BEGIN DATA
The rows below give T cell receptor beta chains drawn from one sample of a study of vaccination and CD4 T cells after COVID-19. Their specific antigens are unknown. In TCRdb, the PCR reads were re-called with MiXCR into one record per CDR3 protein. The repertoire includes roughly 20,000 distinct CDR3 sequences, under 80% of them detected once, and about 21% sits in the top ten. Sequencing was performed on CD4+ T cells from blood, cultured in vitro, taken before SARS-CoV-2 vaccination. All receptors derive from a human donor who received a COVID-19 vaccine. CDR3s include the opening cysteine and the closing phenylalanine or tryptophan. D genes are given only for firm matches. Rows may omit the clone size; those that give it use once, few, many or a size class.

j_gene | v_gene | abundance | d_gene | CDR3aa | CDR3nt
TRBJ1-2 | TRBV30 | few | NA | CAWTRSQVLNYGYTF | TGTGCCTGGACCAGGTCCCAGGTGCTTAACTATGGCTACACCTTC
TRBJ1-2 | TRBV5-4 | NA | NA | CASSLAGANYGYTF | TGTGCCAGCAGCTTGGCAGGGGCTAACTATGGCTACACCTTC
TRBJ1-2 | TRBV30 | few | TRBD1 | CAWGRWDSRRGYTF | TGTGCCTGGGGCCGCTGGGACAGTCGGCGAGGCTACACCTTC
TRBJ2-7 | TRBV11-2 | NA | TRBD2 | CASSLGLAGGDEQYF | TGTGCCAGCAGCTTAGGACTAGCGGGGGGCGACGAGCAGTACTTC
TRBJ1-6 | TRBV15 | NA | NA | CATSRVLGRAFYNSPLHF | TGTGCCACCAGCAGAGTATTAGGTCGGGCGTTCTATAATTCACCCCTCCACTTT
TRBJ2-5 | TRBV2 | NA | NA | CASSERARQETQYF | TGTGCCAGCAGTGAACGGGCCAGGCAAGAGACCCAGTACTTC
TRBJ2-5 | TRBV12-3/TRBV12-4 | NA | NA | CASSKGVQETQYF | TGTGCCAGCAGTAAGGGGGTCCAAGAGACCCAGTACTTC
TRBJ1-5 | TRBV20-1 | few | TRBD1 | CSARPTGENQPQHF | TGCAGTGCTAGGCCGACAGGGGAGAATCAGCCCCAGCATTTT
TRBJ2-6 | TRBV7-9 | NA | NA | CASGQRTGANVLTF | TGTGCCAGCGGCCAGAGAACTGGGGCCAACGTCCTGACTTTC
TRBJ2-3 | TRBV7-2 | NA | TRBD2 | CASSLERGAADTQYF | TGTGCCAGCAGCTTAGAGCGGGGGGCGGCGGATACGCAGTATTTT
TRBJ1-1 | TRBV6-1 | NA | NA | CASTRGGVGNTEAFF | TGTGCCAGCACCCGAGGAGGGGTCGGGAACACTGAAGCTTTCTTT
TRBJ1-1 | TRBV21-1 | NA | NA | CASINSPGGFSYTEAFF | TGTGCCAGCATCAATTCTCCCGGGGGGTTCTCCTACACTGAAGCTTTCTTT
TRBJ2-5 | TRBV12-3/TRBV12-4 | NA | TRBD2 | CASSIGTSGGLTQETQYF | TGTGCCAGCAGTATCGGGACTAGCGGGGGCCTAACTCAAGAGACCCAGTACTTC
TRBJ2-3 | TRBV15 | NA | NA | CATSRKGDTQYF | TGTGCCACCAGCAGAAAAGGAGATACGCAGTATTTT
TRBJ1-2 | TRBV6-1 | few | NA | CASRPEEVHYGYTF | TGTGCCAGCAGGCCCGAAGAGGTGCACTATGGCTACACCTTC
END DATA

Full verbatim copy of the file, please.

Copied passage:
The rows below give T cell receptor beta chains drawn from one sample of a study of vaccination and CD4 T cells after COVID-19. Their specific antigens are unknown. In TCRdb, the PCR reads were re-called with MiXCR into one record per CDR3 protein. The repertoire includes roughly 20,000 distinct CDR3 sequences, under 80% of them detected once, and about 21% sits in the top ten. Sequencing was performed on CD4+ T cells from blood, cultured in vitro, taken before SARS-CoV-2 vaccination. All receptors derive from a human donor who received a COVID-19 vaccine. CDR3s include the opening cysteine and the closing phenylalanine or tryptophan. D genes are given only for firm matches. Rows may omit the clone size; those that give it use once, few, many or a size class.

j_gene | v_gene | abundance | d_gene | CDR3aa | CDR3nt
TRBJ1-2 | TRBV30 | few | NA | CAWTRSQVLNYGYTF | TGTGCCTGGACCAGGTCCCAGGTGCTTAACTATGGCTACACCTTC
TRBJ1-2 | TRBV5-4 | NA | NA | CASSLAGANYGYTF | TGTGCCAGCAGCTTGGCAGGGGCTAACTATGGCTACACCTTC
TRBJ1-2 | TRBV30 | few | TRBD1 | CAWGRWDSRRGYTF | TGTGCCTGGGGCCGCTGGGACAGTCGGCGAGGCTACACCTTC
TRBJ2-7 | TRBV11-2 | NA | TRBD2 | CASSLGLAGGDEQYF | TGTGCCAGCAGCTTAGGACTAGCGGGGGGCGACGAGCAGTACTTC
TRBJ1-6 | TRBV15 | NA | NA | CATSRVLGRAFYNSPLHF | TGTGCCACCAGCAGAGTATTAGGTCGGGCGTTCTATAATTCACCCCTCCACTTT
TRBJ2-5 | TRBV2 | NA | NA | CASSERARQETQYF | TGTGCCAGCAGTGAACGGGCCAGGCAAGAGACCCAGTACTTC
TRBJ2-5 | TRBV12-3/TRBV12-4 | NA | NA | CASSKGVQETQYF | TGTGCCAGCAGTAAGGGGGTCCAAGAGACCCAGTACTTC
TRBJ1-5 | TRBV20-1 | few | TRBD1 | CSARPTGENQPQHF | TGCAGTGCTAGGCCGACAGGGGAGAATCAGCCCCAGCATTTT
TRBJ2-6 | TRBV7-9 | NA | NA | CASGQRTGANVLTF | TGTGCCAGCGGCCAGAGAACTGGGGCCAACGTCCTGACTTTC
TRBJ2-3 | TRBV7-2 | NA | TRBD2 | CASSLERGAADTQYF | TGTGCCAGCAGCTTAGAGCGGGGGGCGGCGGATACGCAGTATTTT
TRBJ1-1 | TRBV6-1 | NA | NA | CASTRGGVGNTEAFF | TGTGCCAGCACCCGAGGAGGGGTCGGGAACACTGAAGCTTTCTTT
TRBJ1-1 | TRBV21-1 | NA | NA | CASINSPGGFSYTEAFF | TGTGCCAGCATCAATTCTCCCGGGGGGTTCTCCTACACTGAAGCTTTCTTT
TRBJ2-5 | TRBV12-3/TRBV12-4 | NA | TRBD2 | CASSIGTSGGLTQETQYF | TGTGCCAGCAGTATCGGGACTAGCGGGGGCCTAACTCAAGAGACCCAGTACTTC
TRBJ2-3 | TRBV15 | NA | NA | CATSRKGDTQYF | TGTGCCACCAGCAGAAAAGGAGATACGCAGTATTTT
TRBJ1-2 | TRBV6-1 | few | NA | CASRPEEVHYGYTF | TGTGCCAGCAGGCCCGAAGAGGTGCACTATGGCTACACCTTC